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Sheehan v. Township of Princeton

A-4442-06T3 (N.J. Super. App. Div. 2008) (Unpublished)

ZONING; ORDINANCES; NOTICES — Owners of property in a zoning district are entitled to notice by mail or personal service of any hearing on an amendment to a zoning ordinance proposing a change to the classification of the zoning district as are all owners of real property located within 200 feet of the affected zoning boundaries.

A municipality amended its zoning requirements for its R.A. Residential Zone and a property owner within the zone sued to have the ordinance invalidated. The municipality introduced the ordinance “which placed fourteen properties in the R-5 zoning district and removed nursing homes and assisted-living residences as conditional uses from other zones including the R.A. zone. The ordinance was forwarded to the regional planning board of [the municipality] for review pursuant to N.J.S.A. 40:55D-26, and a copy was published” in a local newspaper. The municipality’s governing body then adopted the ordinance.

The challenge was made on procedural grounds claiming that the municipality had failed to comply with the law “which requires the municipal clerk to provide notice by mail or personal service of any hearing on an amendment to a zoning ordinance ‘proposing a change to the classification ... of a zoning district’ at least ten days prior to the hearing to the owners of all real property located within 200 feet of the affected zoning boundaries.” The municipality conceded that personal notice had not been given, but “contend[ed] that the statute was inapplicable since the ordinance was introduced to correct a mistake in its conditional use table and to accurately reflect that [its] 1996 senior housing ordinance adding nursing homes and assisted-living residences as conditional uses was not intended to apply to the R.A. zone.”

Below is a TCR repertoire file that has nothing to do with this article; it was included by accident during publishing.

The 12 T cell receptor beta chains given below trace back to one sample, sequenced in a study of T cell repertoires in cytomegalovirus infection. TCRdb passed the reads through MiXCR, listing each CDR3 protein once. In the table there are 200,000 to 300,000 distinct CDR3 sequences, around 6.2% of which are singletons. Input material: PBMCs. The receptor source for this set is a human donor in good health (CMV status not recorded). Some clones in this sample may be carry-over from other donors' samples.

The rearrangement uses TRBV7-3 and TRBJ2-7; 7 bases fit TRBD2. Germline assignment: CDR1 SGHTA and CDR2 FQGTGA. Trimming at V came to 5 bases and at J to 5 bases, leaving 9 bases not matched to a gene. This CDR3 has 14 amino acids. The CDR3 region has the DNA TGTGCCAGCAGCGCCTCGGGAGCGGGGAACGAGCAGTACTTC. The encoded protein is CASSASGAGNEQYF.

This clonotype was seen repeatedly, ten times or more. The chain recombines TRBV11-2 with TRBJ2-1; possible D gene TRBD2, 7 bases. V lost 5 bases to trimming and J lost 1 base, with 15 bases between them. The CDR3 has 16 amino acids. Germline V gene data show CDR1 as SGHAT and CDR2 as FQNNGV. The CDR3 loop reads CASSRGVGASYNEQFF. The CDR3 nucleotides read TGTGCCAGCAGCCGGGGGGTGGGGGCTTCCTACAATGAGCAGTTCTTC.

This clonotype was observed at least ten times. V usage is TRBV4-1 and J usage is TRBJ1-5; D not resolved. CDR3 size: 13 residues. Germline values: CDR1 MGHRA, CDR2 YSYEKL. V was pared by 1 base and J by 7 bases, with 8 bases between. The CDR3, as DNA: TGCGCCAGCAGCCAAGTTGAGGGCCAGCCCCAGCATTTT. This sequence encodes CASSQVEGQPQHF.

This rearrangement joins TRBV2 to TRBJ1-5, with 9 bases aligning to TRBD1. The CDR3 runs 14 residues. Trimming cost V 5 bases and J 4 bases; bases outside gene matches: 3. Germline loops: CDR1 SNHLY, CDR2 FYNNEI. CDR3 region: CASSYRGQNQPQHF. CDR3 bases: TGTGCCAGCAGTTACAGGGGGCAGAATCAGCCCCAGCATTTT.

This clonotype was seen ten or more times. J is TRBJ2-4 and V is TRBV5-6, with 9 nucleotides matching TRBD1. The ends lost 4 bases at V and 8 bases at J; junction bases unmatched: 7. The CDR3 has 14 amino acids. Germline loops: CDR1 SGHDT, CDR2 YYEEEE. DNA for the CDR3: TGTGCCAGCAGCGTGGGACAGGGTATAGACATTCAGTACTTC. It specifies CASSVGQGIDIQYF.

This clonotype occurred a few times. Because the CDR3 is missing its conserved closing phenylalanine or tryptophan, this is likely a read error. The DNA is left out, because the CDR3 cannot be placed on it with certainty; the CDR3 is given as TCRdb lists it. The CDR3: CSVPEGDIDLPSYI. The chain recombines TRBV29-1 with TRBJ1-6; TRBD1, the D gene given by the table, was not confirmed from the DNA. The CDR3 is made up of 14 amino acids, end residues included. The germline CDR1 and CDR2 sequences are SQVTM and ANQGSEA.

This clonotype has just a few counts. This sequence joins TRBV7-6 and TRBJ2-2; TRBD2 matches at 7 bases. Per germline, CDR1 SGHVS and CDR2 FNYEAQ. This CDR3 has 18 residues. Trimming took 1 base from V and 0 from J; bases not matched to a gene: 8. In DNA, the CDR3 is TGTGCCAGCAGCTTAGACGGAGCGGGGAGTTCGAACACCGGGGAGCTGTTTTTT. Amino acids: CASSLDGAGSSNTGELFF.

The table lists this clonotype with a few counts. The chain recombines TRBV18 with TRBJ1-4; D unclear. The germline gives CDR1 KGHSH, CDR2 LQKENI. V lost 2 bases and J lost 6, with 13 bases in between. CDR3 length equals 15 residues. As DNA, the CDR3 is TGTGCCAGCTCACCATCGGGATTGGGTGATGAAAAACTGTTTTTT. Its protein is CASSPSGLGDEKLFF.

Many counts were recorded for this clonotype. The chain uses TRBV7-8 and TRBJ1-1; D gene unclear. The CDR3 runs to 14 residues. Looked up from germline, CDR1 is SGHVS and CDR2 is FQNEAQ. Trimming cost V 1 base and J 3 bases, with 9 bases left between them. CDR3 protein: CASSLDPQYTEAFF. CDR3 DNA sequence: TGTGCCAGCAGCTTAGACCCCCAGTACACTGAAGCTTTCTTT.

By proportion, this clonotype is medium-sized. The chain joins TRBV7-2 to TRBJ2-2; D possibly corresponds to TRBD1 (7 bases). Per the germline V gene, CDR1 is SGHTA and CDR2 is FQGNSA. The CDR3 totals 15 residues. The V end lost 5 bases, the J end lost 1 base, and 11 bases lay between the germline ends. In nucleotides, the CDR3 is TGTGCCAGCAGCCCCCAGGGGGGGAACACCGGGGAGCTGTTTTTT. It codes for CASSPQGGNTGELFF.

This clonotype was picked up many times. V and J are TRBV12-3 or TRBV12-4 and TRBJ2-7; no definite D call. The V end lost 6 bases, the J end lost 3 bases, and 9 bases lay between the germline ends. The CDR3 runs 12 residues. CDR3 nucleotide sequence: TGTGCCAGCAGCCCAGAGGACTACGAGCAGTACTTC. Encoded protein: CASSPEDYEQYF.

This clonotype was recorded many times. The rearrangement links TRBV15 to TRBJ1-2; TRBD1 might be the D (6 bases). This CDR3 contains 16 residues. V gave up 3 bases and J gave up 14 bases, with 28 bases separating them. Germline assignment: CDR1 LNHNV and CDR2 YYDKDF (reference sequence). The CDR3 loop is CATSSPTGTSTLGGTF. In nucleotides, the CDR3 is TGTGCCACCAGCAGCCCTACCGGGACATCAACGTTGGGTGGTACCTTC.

The lower court invalidated the ordinance “on grounds of improper notice and issued a supplemental written opinion on the same date in which [it] concluded: Therefore, while there is not one scintilla of evidence to support bad faith or ill-will on the part of the [municipality], given the facts before the court, a presumption of notice, pursuant to MLUL, weighs heavily in favor of the affected residents. ... Simply put, plaintiffs as owners of property in the R.A. zoning district, were entitled to notice.” On appeal, the municipality “reiterate[d] its argument that there was compliance with the applicable notice requirements of [the statute] by publication in the [local newspaper] because the ordinance simply corrected a mistake.” The Appellate Division, after considering the record and the municipality’s arguments, sustained the lower court’s decision.


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